Irritations 2.pngRunning a close second in the piss me off stakes are drivers who look me in the eye as I approach, and pull out into the street right in front of me anyway.  Thereby forcing me to brake and / or swerve into the road to avoid colliding with the 💩  head.  Why can’t drivers wait a few seconds for cyclists to ride past them before they pull out into the street?

Irritations Look me in the Eye

Graphic courtesy of

No prizes for spotting what these two buzz-kills have in common.  Irritations Shithead

Irritations 3.pngOn to infrastructure.  Poorly repaired roads piss me off.  Why can’t the Public Works Department patch potholes and fill in trenches so that the repairs are level with the road surface?  Instead of using either too much or too little asphalt to make the repair, thus leaving a mound or a depression in the road?  Both of which are a pain to ride over, and more importantly, are hazards to cyclists.

Irritations No Potholes

Graphic courtesy of

Irritations 4.pngPatches of concrete on the road piss me off too.  These are left by presumably overloaded ready-mix trucks dripping wet concrete from their pouring chutes.  The concrete lumps are uncomfortable to ride over, and in some cases are large and uneven enough to be a hazard to cyclists.

Irritations Spilled Concrete

Photograph courtesy of the Toronto Star

I know these four things piss off other cyclists too.  The only variation is in the degree of pissed off-edness.

There is one thing that irritates me rather than pisses me off.  I sometimes catch a nail on the fabric of my cycling kit as I am putting it on.  Sometimes I catch a nail while reaching into a jersey pocket.  Which leaves loops of thread sticking out of my jerseys and bib shorts.  Loops which, of course, can never be fully pulled back into the fabric.  Damn!!

It happens to me often enough that you would think my nails look like this.

Irritations Jagged Nails

Photograph courtesy of

What I need is a serotonin and dopamine laced drink mix.  A buzz-killer killer.  When a 💩  head cuts me off, I could take a swig from my bottle, and happiness would prevail.

Irritations Serotonin and Dopamine




R@SKLs Do Morib

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Morib Sign tripadvisor co uk

Photograph courtesy of

The R@SKLs still had the 1,200 plus meters / 3,900 plus feet of climbing to Fraser’s Hill, from the weekend before, in their legs.  So for this weekend’s ride they opted for the flat run from Kota Kemuning to the beach at Morib.

Sixteen of us gathered at BR Maju Restaurant in Kota Kemuning.  We weren’t the only ones in lycra at BR Maju.  It is a popular spot for cyclists to have breakfast, or just a drink, before heading out on their rides.

Morib Restoran BR Maju

Photograph courtesy of Peter Shea

My previous rides to Morib have been westward on the motorcycle path alongside the KESAS Highway, and then south on Jalan Klang Banting.  The ride along the motorcycle path is nice enough, especially on Sundays when there are few motorcycles on the path with you.

The riding on Jalan Klang Banting, however, is truly unpleasant.  That road has been damaged by the constant heavy vehicle traffic.  Cyclists face more than 10km / 6mi of potholes, ruts, lumps and bumps.

Morib Old Route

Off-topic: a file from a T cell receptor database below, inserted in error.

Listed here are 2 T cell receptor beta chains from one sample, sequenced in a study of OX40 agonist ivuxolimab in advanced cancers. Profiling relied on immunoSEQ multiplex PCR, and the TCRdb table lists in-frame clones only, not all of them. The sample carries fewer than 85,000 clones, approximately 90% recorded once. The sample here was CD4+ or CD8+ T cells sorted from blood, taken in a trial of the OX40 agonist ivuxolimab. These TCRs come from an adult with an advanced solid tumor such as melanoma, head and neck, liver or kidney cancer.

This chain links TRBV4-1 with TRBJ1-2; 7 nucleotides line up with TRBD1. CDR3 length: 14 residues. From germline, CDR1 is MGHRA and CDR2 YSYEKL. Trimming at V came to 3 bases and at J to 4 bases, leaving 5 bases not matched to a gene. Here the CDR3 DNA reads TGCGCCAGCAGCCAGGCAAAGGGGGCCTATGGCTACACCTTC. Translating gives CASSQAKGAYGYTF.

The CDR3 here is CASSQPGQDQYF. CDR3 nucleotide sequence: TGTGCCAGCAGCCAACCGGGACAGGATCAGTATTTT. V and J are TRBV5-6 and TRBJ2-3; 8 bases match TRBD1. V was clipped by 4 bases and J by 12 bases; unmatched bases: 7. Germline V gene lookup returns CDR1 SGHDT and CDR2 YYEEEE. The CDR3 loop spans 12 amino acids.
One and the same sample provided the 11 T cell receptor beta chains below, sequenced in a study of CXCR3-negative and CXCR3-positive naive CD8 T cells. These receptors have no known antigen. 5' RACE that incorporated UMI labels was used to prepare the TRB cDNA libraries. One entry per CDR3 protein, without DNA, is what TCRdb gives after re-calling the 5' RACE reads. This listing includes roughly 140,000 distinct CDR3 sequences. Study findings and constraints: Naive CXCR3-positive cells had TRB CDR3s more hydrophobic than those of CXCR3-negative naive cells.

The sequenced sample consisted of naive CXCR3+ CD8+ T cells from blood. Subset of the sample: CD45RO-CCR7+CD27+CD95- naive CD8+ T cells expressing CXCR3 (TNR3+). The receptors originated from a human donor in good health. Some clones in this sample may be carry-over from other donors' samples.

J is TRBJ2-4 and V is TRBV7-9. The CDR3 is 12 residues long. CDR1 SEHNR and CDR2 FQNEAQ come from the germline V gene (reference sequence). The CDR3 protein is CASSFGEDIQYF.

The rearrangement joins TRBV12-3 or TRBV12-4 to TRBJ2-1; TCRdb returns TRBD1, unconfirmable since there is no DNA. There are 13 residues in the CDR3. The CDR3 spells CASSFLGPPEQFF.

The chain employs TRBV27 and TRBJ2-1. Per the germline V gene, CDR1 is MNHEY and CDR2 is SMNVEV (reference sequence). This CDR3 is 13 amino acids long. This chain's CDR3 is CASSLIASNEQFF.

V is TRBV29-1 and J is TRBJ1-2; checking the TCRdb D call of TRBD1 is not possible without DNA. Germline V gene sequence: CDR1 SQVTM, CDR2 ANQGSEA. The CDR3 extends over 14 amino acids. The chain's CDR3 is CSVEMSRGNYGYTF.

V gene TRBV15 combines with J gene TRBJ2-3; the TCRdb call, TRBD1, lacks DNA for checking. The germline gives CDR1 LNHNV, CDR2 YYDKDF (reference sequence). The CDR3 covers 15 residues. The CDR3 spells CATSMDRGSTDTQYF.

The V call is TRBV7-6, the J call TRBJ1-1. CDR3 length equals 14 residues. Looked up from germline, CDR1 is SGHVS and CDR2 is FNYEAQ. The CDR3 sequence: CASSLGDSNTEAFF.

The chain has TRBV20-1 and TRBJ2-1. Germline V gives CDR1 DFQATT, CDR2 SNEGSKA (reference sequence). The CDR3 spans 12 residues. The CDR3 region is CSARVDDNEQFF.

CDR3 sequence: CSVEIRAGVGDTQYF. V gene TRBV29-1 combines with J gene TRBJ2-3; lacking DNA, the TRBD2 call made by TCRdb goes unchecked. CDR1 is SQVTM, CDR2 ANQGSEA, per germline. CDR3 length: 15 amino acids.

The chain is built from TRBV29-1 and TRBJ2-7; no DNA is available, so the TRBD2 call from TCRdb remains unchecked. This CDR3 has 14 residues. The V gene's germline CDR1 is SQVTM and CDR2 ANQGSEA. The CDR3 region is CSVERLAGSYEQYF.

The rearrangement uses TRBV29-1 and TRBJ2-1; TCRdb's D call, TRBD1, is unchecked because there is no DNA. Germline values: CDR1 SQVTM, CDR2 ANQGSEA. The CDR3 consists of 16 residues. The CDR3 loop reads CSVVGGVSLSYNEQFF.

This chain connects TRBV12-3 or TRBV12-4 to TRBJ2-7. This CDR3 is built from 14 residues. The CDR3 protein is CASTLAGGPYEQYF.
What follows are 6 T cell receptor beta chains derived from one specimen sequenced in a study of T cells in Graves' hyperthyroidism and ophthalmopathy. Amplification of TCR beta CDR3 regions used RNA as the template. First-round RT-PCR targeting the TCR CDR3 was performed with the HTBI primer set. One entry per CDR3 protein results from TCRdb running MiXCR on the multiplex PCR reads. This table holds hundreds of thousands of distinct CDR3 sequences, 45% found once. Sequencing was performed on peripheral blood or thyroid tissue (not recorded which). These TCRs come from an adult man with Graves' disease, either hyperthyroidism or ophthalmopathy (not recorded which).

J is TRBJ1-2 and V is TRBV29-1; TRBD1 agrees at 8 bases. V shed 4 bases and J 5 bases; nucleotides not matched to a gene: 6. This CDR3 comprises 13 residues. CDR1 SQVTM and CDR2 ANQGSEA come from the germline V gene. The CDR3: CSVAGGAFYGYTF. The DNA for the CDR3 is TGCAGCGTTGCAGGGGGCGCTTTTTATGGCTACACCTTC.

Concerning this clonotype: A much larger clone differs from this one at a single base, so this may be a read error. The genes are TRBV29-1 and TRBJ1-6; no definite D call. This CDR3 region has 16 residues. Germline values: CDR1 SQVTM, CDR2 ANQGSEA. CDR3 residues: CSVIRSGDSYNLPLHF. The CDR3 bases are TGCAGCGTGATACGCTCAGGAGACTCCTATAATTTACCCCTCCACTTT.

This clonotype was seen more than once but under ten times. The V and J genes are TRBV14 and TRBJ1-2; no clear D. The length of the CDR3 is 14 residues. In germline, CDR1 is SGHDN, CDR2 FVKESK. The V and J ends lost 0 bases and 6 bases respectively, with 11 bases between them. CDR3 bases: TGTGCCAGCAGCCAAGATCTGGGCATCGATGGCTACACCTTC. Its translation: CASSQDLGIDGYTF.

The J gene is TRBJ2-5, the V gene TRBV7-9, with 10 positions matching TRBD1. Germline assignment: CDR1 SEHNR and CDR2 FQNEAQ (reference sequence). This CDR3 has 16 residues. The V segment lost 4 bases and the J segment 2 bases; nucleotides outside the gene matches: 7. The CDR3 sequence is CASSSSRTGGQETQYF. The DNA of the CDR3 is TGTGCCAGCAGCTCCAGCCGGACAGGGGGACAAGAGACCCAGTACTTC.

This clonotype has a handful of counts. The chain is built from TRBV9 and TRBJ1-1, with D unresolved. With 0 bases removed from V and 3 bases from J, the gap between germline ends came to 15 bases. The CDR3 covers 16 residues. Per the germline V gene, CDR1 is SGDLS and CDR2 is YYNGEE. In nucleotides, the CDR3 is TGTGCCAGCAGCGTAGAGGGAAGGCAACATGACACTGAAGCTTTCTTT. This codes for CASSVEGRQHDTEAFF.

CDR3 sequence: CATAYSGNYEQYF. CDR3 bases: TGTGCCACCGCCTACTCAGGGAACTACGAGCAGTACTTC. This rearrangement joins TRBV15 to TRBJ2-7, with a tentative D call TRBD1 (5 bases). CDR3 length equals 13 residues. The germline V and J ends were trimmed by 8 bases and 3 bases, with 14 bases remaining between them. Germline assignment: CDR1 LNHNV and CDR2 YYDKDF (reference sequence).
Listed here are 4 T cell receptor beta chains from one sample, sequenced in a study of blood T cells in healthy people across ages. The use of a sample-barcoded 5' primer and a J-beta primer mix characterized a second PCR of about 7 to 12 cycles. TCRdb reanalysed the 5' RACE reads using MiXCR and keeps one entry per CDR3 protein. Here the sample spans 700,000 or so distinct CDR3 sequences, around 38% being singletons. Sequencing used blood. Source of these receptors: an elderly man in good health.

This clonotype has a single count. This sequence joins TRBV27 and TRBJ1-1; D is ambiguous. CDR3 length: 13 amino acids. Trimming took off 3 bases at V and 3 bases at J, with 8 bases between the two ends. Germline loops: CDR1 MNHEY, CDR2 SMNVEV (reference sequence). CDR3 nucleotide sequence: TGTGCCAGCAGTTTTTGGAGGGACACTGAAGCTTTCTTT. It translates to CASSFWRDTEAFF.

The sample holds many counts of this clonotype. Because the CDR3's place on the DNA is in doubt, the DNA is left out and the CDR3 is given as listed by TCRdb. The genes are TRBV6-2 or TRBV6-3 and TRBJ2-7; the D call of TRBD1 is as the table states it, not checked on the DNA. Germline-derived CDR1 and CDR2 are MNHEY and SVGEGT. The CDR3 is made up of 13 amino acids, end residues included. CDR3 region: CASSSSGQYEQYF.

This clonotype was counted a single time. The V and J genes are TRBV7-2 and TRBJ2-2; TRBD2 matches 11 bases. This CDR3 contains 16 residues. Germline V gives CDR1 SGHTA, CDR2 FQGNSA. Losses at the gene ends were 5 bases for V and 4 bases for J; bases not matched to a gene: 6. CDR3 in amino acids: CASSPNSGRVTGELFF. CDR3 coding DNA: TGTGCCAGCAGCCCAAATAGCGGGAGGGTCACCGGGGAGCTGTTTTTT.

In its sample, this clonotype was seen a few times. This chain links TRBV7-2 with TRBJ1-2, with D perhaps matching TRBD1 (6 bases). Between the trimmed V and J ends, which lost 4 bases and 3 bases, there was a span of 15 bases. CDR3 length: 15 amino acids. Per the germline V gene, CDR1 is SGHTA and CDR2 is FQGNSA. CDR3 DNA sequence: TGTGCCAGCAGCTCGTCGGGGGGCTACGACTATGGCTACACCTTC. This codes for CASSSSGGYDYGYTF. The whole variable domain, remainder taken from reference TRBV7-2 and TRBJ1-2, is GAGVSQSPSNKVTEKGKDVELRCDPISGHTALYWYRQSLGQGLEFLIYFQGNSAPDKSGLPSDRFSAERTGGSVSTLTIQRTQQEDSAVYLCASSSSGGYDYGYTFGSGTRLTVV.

This time Meng and CK led us along a much more pleasant route southward from Kota Kemuning to Bandar Rimbayu and the bridge over the South Klang Valley Expressway (SKVE).

From the SKVE crossing to Jenjarom, the riding is along 14km / 9mi of well-surfaced, lightly trafficked kampung roads.  The occasional speed bump is much more preferable to the minefield that is Jalan Klang Banting.

Morib New Route

We did have to ride northwest along Jalan Klang Banting to get from Jenjarom to Jalan Bandar Lama.  Whilst the road surface along that 4.5km / 3mi section was not great, we had avoided the worst ruts and potholes to the north.

The right turn onto Jalan Klang Banting confused some of us.  A left turn onto Jalan Klang Banting, aka Federal Route 5, would take us south and then west through Banting town and onward to Morib.  Surely turning right would add distance to our ride?

Turning right instead of left did add 6km / 4mi to our ride.  The reward for riding extra kilometers was that once we were on Jalan Bandar Lama, we rode over well-surfaced and quiet roads to Morib.  Although the road surface south along Federal Route 5 from Jenjarom to Banting and then Morib does improve, there is always a lot of traffic to deal with.  Thumbs up for the coastal route.

The group had been divided about where to eat and drink in Morib.  Delicious Bread Coffee Shop was on the minds of some.  As the name suggests, their kaya toast is delicious.  But the coffee shop had run out of nasi lemak by the time we got there, so we opted for the food stalls along the beach instead.

Morib Delicious Bread

I had not noticed, but our group had shrunk by one.  Leonard’s bicycle had started making worrying noises as we left Kota Kemuning, so he headed back to his car.  And drove to Morib.  I’m not sure which he wanted to see more, us or the nasi lemak!

Morib Waiting for Food Simon

Photograph courtesy of Simon Soohu

This is what everyone had been waiting for.

Morib Food Mark

Photograph courtesy of Mark Lim

We found a helpful tourist to take a group picture of us at the beach.

Morib Group 2 Ong Peng Hong

Photograph courtesy of Ong Peng Hong

I suspect that most tourists are disappointed when they see Morib beach.  It is not one of Malaysia’s better beaches.

Morib Beach 1 Simon Soohu

Photograph courtesy of Simon Soohu

We retraced our route back to Kota Kemuning.  We rode along the coast for 7km / 4mi, and then along the Sungai Langat for 3.5km / 2mi.  Just as the road veers away from the river, there is the option to turn left to Bukit Jugra, and a climb of 180 meters / 590 feet over 1.6km / 1mi.